I thought that recovery would be a straight-forward process taking a maximum of 4 weeks. Once I was one week in, I began to realize that my recovery would not just be about patching up. It felt like a dead end – I thought I wasn’t sick enough to invest in treatment, but not well enough to live life.
‘So where do you feel you’re at Alex?’ my worried father asked as I radiated the hopelessness I felt inside. ‘Well, to be honest, dad, if recovery is a mountain, I’m standing at the bottom with my hands in my pockets, kicking rocks around.
I had imagined that getting a counselor, some pills, and a job to pass the time would get me back to university in no time – the only thing that would change, I thought, would be that I would be a year behind and had to make new friends. I felt university was a part of my identity, which I seemed to have lost.
Through the self-discovery which followed in a 2-year course of treatment, I found my true identity in a number of ways:
1. Stripping away distractions
I ‘took time out of life’ – left university, left my job, to get to a solid base point which I could work up from. At this point, I was still convinced that my identity was who I was before my illness, but my therapists helped convince me to have faith in this part of the process and the person I’d become. I also made new friends through treatment who were all working toward the same goal. At this stage, I spent most of my time with people I met through support groups or therapy.
2. Looking after my body
I worked with a nutritionist to take away the limitations my eating disorder had put on the foods I could eat. She helped me to set food challenges and monitored my health. I also made a conscious effort to go to all the health appointments and made my health a priority.
3. Learning mindfulness
Through mindfulness meditation, I learned to listen to my body and my mind. I did body scan meditations where I felt my emotions fully and welcomed them into my body. I realized the extent to which my eating disorder had been blocking out emotions, and made it my mission to get them back into my life again as part of myself.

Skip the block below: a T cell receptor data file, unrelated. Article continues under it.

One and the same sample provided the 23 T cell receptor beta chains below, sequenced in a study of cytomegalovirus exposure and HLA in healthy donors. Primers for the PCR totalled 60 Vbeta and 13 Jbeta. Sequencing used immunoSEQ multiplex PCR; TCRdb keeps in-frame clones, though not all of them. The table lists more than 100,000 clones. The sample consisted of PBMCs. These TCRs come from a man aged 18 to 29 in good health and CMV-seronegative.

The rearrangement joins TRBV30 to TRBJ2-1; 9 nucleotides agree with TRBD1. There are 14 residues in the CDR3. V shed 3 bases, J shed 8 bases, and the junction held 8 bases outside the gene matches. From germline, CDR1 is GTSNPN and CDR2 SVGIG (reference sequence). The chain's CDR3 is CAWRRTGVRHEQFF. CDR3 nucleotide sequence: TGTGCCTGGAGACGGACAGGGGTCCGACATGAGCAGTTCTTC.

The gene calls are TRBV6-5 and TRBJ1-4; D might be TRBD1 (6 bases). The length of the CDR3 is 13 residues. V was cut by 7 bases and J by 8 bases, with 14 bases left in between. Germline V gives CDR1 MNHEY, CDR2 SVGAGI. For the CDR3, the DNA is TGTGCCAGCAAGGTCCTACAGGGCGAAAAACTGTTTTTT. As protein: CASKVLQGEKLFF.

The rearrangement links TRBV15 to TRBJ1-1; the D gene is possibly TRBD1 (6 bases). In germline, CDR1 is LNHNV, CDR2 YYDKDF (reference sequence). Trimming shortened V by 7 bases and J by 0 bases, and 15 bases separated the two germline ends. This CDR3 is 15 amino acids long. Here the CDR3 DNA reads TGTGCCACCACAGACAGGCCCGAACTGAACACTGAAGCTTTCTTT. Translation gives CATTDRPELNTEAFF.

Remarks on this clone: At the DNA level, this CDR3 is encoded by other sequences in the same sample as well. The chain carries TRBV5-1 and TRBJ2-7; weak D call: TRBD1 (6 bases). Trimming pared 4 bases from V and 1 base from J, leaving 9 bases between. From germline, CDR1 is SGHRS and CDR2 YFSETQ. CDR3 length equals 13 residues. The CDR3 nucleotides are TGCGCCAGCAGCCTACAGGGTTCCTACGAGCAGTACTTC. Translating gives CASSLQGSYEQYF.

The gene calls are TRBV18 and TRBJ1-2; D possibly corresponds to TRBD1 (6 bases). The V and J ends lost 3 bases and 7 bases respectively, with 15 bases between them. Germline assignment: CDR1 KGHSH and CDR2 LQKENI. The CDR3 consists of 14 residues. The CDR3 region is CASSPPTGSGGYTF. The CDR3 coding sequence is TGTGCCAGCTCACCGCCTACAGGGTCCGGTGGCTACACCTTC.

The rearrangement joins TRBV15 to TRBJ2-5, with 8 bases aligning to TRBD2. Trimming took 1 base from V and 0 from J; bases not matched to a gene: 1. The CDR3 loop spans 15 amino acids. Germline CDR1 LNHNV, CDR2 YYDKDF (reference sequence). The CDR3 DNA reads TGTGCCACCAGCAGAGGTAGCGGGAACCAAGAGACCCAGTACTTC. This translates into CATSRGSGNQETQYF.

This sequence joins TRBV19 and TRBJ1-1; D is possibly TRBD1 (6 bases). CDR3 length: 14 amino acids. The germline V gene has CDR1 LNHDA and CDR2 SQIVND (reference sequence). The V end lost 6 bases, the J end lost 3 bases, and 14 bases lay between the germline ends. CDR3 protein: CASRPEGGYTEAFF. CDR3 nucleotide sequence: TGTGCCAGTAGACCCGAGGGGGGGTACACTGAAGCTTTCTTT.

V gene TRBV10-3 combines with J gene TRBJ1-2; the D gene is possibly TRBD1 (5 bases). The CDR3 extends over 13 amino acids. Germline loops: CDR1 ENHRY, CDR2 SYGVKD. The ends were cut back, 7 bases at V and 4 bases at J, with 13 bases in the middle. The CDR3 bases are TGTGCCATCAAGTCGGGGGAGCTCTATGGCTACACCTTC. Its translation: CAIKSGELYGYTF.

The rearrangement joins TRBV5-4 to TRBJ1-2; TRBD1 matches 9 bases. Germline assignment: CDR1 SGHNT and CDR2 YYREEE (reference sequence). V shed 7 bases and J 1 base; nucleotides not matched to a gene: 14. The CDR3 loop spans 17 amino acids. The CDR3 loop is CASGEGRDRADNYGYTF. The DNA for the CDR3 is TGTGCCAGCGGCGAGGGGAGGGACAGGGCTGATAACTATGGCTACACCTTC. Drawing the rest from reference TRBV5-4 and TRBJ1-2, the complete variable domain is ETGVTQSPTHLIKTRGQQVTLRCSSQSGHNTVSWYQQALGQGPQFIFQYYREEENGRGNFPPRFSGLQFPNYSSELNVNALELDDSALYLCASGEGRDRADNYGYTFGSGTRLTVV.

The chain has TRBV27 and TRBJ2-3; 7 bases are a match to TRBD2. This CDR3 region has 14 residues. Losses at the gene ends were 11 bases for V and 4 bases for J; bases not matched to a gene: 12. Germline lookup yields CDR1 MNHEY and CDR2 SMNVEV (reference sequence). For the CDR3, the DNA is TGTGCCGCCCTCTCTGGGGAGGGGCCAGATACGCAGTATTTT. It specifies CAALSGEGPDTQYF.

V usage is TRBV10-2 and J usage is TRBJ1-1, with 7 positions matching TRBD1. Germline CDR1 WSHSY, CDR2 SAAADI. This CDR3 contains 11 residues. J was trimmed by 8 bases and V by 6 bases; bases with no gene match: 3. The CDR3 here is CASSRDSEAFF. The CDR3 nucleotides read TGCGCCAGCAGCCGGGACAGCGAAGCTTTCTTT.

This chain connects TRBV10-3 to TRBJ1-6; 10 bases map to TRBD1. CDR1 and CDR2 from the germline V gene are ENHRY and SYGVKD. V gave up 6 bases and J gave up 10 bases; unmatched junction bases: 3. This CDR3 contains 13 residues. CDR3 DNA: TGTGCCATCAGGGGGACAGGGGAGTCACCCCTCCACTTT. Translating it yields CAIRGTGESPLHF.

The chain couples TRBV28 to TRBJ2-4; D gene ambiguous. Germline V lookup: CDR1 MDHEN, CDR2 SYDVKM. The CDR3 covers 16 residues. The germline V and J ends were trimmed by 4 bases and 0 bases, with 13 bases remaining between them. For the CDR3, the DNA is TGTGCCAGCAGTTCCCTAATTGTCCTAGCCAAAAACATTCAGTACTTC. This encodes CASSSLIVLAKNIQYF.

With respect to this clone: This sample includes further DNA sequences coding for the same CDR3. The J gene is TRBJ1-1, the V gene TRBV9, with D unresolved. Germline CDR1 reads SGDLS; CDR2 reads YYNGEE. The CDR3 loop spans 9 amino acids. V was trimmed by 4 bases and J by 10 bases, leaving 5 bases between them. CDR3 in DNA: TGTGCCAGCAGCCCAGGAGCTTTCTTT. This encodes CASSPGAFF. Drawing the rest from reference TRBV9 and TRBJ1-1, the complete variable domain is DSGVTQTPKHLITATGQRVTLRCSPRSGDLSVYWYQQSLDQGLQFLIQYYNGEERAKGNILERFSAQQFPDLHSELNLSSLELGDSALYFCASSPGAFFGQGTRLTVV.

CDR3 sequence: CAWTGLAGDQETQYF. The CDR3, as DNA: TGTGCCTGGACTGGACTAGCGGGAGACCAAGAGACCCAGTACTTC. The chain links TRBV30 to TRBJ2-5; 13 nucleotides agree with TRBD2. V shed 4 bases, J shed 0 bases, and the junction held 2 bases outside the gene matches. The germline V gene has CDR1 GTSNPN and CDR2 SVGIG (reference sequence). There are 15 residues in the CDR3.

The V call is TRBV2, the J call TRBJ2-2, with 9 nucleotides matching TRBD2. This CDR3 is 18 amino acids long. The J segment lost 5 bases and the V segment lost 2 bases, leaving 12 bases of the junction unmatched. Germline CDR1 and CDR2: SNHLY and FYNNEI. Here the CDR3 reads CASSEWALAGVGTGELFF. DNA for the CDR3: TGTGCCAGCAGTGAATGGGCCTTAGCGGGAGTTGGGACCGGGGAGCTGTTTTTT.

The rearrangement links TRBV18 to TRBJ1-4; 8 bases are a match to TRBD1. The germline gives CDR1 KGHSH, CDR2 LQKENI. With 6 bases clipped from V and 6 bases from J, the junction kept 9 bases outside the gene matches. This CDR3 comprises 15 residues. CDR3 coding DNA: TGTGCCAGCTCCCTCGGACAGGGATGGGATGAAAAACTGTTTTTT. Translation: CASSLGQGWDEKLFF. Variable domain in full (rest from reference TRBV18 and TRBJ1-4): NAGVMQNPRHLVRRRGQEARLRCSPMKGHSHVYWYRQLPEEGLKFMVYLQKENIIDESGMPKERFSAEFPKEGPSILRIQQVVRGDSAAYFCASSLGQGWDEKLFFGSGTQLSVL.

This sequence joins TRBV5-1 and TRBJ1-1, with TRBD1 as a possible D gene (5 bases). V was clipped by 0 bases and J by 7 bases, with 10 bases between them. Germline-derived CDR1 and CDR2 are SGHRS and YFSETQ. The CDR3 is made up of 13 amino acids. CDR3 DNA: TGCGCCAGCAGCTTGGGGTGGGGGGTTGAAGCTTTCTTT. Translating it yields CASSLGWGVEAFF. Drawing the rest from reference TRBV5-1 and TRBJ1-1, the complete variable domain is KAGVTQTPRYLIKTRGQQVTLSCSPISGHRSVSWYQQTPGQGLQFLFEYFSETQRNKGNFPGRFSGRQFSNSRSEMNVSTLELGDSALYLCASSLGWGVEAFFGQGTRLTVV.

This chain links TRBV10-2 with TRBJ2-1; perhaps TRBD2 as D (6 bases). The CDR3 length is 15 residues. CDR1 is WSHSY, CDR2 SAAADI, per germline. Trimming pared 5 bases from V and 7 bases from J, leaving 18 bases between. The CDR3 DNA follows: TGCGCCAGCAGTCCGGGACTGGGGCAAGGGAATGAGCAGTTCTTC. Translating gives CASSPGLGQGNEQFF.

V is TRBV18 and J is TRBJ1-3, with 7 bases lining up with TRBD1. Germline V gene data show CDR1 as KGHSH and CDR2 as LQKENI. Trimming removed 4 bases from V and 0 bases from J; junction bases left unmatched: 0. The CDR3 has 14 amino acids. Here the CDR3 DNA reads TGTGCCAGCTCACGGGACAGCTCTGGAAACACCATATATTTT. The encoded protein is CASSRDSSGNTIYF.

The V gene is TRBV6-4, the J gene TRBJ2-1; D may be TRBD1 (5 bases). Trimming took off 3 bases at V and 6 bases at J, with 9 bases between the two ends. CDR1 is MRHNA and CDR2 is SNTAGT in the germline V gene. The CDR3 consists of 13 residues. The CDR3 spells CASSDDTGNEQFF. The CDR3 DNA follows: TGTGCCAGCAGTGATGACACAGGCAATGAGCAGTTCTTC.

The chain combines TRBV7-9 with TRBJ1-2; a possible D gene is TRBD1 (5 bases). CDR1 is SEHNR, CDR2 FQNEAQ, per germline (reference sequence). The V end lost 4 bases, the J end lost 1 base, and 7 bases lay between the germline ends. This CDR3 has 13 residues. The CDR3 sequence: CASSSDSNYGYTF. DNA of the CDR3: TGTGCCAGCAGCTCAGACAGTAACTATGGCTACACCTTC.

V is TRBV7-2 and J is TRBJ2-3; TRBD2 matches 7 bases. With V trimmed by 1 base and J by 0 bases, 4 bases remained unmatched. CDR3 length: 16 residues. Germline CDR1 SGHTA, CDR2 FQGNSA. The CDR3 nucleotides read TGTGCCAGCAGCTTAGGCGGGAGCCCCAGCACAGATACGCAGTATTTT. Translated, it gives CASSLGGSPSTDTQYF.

4. Discovering what I enjoyed
With a new found sense of knowing my emotions, I was able to judge really well what felt right for me and what I enjoyed. I discovered what I loved – the real me loved going to the cinema, playing instruments (I even had a drumming lesson), helping at my local youth marching band. I did all these things to get a sense of who I was at my core, which had been buried for so long.
5. Making these things a priority
I made it a priority to do these things weekly. With all the free time I had, I went to the cinema down the road from my treatment center after sessions, sometimes twice a week. I also made it part of my routine to go to the local market which I enjoyed looking around. My weeks became filled with fun activities and the feeling of my spirit soaring.
6. Finding a sustainable balance
I then found longer-term things to do that meant I could fit all of these things into my life whilst having enough money to sustain myself! I got a job at a place which felt really right and discovered my interest in philosophy, which led to my degree and moving out of home.
Recovery doesn’t just mean I can eat a meal. It means I can eat a meal with my new loving partner, before heading out with great friends, or going to university to study a degree I love and enjoy. Recovery has not just changed the way I see food, but the way I see and do everything.
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